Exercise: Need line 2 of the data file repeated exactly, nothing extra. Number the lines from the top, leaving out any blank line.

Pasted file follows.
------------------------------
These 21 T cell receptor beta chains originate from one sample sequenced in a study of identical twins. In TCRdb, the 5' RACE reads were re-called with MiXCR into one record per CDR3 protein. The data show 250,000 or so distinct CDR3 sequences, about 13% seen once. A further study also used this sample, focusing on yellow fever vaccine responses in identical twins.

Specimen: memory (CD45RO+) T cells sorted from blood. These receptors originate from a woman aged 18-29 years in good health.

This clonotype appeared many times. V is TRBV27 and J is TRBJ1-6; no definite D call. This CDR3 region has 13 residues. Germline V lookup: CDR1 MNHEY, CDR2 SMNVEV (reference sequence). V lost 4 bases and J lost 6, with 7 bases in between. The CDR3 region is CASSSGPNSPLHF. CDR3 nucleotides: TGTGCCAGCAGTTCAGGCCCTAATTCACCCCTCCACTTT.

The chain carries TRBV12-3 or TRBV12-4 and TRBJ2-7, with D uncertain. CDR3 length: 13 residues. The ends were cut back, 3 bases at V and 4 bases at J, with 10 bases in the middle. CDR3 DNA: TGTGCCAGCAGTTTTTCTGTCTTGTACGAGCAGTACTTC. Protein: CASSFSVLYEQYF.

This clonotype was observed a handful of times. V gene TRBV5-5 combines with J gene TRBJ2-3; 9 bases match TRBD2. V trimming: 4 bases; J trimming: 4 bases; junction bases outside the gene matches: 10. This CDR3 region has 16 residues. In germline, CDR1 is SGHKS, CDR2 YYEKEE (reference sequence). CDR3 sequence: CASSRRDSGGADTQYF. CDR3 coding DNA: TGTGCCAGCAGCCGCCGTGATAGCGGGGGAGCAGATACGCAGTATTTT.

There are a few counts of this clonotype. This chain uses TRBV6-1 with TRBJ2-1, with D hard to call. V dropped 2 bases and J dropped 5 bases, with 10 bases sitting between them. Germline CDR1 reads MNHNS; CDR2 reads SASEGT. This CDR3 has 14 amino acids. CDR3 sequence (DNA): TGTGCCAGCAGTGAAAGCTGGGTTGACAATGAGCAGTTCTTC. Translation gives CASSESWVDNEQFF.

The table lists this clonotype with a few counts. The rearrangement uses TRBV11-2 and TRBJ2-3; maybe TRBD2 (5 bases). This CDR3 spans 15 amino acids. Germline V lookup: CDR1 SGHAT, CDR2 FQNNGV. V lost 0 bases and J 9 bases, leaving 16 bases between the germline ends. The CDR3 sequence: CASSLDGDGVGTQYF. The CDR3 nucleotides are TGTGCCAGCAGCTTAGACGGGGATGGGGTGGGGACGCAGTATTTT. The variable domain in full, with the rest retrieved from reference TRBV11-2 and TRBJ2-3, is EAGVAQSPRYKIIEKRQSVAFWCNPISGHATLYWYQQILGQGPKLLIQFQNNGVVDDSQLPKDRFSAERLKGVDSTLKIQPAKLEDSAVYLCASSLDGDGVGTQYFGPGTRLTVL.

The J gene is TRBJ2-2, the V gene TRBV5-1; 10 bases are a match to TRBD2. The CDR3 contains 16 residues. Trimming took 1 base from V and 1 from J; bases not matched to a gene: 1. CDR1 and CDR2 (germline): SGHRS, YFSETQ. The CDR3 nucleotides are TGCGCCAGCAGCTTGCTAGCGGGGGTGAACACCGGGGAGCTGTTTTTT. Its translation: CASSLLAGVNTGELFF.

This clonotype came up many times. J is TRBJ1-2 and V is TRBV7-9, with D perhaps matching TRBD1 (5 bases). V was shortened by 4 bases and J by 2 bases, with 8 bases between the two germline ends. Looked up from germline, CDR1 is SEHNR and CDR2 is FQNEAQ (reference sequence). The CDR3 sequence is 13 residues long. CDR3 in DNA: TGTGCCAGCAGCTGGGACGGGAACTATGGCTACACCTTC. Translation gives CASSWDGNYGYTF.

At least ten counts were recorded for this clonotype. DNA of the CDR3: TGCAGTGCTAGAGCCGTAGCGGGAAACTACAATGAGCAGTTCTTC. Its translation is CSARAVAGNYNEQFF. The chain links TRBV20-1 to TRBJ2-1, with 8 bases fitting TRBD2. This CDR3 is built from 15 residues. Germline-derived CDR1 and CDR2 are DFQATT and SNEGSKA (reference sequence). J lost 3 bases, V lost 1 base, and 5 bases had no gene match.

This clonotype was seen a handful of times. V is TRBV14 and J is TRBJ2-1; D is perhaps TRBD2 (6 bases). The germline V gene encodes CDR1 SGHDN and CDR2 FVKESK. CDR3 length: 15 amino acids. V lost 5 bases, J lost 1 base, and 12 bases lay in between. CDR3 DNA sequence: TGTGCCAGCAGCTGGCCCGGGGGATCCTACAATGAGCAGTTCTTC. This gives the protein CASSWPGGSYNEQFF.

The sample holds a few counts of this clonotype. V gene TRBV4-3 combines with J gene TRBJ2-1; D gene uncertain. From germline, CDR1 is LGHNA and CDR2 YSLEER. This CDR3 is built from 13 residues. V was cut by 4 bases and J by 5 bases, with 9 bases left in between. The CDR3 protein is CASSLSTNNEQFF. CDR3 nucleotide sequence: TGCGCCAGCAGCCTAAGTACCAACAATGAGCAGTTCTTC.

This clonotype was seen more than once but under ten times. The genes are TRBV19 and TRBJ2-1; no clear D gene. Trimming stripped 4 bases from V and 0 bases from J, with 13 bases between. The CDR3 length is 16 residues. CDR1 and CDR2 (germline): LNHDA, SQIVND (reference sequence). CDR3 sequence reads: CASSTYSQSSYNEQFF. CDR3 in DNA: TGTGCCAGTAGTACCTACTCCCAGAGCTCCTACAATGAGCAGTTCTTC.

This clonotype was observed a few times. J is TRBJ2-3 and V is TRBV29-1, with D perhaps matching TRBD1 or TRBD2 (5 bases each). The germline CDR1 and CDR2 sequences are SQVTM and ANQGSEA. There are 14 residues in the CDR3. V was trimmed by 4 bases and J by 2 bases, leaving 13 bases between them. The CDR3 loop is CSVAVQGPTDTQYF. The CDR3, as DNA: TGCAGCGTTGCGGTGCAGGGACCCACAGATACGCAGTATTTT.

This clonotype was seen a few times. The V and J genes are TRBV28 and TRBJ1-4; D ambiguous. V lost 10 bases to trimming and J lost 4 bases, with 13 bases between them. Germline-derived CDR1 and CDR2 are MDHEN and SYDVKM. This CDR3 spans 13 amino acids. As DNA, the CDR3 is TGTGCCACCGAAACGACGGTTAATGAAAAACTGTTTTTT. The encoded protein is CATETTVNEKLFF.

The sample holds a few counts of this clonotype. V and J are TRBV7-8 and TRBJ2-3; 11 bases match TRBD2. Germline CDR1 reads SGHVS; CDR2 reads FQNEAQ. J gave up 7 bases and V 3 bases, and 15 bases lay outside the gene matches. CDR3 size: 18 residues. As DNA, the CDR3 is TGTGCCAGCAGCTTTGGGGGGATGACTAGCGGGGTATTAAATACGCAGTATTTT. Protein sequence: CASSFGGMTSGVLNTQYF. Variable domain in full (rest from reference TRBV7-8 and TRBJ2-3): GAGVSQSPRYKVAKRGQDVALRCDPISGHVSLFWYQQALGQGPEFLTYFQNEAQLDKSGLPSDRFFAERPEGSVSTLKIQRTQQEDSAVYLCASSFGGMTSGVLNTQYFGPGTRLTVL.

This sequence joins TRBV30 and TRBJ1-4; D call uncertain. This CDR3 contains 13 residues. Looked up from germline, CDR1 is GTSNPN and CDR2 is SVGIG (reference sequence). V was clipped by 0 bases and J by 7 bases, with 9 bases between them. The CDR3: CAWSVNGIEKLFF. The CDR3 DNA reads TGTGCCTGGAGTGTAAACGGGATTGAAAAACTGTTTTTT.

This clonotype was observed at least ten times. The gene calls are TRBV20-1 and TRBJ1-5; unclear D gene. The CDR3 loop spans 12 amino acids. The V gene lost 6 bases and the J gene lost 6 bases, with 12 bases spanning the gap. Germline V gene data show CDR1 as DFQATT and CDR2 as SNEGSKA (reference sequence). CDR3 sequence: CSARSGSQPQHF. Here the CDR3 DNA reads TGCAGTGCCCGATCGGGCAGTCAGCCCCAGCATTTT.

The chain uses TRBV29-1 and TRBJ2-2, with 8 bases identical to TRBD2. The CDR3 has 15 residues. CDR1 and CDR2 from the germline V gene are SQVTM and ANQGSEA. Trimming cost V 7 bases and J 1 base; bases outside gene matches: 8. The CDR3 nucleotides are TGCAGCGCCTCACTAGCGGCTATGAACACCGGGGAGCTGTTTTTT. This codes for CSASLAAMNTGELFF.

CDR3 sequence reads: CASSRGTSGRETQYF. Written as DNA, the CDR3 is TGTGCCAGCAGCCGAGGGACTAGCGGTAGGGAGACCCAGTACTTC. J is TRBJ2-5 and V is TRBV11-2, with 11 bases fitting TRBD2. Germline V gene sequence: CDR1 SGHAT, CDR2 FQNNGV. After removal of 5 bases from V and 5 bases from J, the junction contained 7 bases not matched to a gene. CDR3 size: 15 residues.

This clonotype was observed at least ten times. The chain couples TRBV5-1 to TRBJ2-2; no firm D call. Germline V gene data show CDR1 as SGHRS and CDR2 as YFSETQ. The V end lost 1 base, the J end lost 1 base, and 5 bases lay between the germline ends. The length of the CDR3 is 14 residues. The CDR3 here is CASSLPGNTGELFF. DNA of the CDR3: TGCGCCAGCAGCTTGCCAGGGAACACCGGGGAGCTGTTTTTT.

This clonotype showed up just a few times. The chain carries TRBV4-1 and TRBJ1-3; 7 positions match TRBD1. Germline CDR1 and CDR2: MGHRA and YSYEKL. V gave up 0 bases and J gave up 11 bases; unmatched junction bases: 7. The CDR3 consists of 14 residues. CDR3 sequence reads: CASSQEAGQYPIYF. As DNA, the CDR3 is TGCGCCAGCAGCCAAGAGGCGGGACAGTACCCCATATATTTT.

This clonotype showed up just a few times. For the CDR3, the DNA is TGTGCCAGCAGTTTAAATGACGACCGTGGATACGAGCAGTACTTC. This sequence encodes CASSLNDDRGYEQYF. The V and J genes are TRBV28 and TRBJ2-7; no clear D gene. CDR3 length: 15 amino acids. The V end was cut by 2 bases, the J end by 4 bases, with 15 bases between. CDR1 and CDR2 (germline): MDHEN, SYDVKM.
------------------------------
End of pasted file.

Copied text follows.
Specimen: memory (CD45RO+) T cells sorted from blood. These receptors originate from a woman aged 18-29 years in good health.